Support us with Kachingle!
May 3, 2012 | 12:00 a.m. CST
News about food usually focuses on the consumer. You can readily find stories and ads about studies or “studies” that show how grapefruit aids weight loss, how soy builds muscle, how the acai berry prevents cancer or how tea spurs brain activity.
The reasons behind this me-centric view of food are clear. First, the topic is as personal as it is universal. Second, there’s a lot of money involved (The average American adult spends between $250 and $300 each month on groceries). Companies have a big incentive to convince shoppers that their products are filled with benefits.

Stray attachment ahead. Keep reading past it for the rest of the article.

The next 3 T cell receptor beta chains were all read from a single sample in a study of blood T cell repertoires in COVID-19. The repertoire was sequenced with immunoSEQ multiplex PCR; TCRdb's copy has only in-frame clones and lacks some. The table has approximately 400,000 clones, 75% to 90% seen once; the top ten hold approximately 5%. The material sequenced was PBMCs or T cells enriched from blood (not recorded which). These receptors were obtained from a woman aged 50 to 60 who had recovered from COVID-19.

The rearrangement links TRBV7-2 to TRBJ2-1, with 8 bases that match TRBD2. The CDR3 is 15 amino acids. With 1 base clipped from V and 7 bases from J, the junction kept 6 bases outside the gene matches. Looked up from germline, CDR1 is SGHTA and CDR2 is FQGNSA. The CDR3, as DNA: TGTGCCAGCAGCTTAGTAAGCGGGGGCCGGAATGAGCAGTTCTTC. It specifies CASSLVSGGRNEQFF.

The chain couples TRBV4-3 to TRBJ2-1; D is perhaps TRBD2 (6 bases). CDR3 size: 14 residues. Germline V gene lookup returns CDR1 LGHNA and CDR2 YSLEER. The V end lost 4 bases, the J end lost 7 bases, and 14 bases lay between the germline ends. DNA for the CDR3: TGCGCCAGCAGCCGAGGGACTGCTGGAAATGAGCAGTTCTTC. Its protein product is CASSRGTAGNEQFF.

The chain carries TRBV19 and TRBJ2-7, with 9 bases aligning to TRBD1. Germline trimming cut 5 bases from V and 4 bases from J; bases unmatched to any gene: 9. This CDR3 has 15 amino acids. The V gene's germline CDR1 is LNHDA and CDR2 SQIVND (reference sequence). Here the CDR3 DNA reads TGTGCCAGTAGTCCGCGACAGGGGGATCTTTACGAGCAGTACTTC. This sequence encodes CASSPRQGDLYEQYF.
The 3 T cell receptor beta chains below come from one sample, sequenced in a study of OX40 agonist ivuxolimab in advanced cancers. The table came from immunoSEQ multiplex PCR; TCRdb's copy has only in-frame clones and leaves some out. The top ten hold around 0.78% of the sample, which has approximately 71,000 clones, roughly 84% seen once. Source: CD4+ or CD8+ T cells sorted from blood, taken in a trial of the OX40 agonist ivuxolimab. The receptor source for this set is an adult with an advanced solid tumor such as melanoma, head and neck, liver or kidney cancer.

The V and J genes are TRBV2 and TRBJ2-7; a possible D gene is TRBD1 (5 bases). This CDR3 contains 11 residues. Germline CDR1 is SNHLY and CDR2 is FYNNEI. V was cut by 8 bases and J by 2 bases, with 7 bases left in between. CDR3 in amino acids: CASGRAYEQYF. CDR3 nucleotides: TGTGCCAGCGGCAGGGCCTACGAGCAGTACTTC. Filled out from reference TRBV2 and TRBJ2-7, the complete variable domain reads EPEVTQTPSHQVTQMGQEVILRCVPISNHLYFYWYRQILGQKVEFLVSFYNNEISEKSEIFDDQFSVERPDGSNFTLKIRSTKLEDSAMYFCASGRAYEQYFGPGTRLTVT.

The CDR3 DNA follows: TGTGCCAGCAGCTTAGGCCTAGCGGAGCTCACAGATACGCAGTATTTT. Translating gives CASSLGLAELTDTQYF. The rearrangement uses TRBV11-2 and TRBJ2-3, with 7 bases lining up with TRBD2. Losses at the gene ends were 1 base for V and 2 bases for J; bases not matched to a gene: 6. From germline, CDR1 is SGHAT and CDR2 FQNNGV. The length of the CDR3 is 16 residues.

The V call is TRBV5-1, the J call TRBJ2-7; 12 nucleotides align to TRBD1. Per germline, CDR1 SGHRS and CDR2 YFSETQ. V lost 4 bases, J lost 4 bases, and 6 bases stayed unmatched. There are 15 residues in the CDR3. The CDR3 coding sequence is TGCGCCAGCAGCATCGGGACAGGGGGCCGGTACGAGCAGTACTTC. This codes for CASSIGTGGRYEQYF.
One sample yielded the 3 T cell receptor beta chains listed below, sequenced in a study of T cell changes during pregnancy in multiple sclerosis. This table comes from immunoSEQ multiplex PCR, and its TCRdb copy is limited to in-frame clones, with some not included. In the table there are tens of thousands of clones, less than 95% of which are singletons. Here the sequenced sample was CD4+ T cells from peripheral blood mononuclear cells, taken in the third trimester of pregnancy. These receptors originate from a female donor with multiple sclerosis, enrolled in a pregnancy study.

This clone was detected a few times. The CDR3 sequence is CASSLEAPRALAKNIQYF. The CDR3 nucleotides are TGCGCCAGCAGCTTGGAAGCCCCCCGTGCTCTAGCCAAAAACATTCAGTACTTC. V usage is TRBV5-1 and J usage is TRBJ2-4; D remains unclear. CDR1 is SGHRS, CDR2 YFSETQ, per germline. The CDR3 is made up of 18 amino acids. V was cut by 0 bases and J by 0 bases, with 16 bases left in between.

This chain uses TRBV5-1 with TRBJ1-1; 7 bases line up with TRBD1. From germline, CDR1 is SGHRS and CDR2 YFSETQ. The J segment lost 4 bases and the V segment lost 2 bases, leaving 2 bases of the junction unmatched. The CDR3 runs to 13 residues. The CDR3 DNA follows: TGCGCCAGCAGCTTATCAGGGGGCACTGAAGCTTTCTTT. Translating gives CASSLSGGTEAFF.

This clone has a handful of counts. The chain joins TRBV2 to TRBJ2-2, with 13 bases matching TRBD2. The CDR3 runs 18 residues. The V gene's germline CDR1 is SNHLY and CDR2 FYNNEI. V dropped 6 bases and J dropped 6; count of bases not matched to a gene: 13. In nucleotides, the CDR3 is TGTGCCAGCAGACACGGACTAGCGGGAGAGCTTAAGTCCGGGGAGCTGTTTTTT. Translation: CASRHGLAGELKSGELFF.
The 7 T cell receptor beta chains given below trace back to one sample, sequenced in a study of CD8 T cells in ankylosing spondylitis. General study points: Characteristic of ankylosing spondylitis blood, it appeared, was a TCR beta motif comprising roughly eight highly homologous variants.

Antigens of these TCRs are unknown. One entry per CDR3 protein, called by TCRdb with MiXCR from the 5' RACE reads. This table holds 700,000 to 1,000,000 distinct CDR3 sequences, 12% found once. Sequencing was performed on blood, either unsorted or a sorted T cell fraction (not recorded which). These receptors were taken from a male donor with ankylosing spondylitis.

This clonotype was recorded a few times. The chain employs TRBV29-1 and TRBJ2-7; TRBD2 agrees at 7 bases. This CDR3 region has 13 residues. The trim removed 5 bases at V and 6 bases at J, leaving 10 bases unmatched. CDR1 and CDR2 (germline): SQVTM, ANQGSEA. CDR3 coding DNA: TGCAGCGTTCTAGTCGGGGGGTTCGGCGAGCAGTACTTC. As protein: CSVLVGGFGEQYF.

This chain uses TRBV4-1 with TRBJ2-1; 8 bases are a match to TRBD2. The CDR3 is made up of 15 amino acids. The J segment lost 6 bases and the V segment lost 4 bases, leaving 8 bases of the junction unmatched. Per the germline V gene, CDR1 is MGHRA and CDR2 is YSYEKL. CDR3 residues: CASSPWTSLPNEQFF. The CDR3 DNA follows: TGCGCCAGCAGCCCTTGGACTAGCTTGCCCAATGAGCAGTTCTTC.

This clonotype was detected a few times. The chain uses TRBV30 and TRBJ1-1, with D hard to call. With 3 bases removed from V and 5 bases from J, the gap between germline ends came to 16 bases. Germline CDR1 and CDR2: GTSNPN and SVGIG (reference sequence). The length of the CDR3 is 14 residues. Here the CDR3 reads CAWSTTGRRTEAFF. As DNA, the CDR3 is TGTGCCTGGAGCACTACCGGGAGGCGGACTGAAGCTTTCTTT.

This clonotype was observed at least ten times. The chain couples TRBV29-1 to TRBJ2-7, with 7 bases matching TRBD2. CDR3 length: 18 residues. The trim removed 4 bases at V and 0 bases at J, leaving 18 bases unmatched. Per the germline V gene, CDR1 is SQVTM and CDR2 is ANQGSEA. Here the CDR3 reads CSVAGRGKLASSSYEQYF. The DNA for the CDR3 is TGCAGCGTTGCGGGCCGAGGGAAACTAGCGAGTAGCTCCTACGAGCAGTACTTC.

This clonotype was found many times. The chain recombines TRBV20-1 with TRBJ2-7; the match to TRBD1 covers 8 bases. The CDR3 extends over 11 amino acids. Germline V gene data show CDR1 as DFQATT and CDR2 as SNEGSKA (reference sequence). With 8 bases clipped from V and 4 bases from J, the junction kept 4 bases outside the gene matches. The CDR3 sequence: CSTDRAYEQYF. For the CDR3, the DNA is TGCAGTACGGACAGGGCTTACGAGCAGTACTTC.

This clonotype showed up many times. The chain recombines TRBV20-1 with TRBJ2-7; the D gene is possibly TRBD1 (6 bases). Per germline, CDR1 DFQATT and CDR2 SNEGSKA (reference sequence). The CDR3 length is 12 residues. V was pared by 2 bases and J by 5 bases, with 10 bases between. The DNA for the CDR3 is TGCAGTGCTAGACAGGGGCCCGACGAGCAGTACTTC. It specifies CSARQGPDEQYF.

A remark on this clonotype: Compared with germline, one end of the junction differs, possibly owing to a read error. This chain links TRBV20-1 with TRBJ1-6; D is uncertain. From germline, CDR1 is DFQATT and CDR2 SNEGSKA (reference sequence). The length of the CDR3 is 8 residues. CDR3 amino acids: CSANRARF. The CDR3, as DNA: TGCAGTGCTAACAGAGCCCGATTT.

The me-centric, ends-justify-forgetting-the-means approach to understanding food is changing. People are realizing that, when it comes to food, the means are inseparable from the ends. We’re starting to reconsider who makes our food and where it comes from, and that’s beginning to change what we choose to eat.
Vox features a number of food producers this week. Meet Chris Heins, a 26-year-old farmer who exemplifies the resurgence of small farms and young farmers in Missouri.
Vox investigates the seafood supply chain. Jokes about eating fish when you live in the Midwest scare some people into avoiding it. In the end, quality is based on two things: Temperature (expected) and relationships (perhaps not). Chefs who know where their fish comes from cook with confidence.
We care about where our elected officials come from, sometimes going so far as to question where their parents came from. Yet the average American adult blindly puts 2,000 pounds of food into his or her body annually. Wouldn’t you like to know where that comes from, too?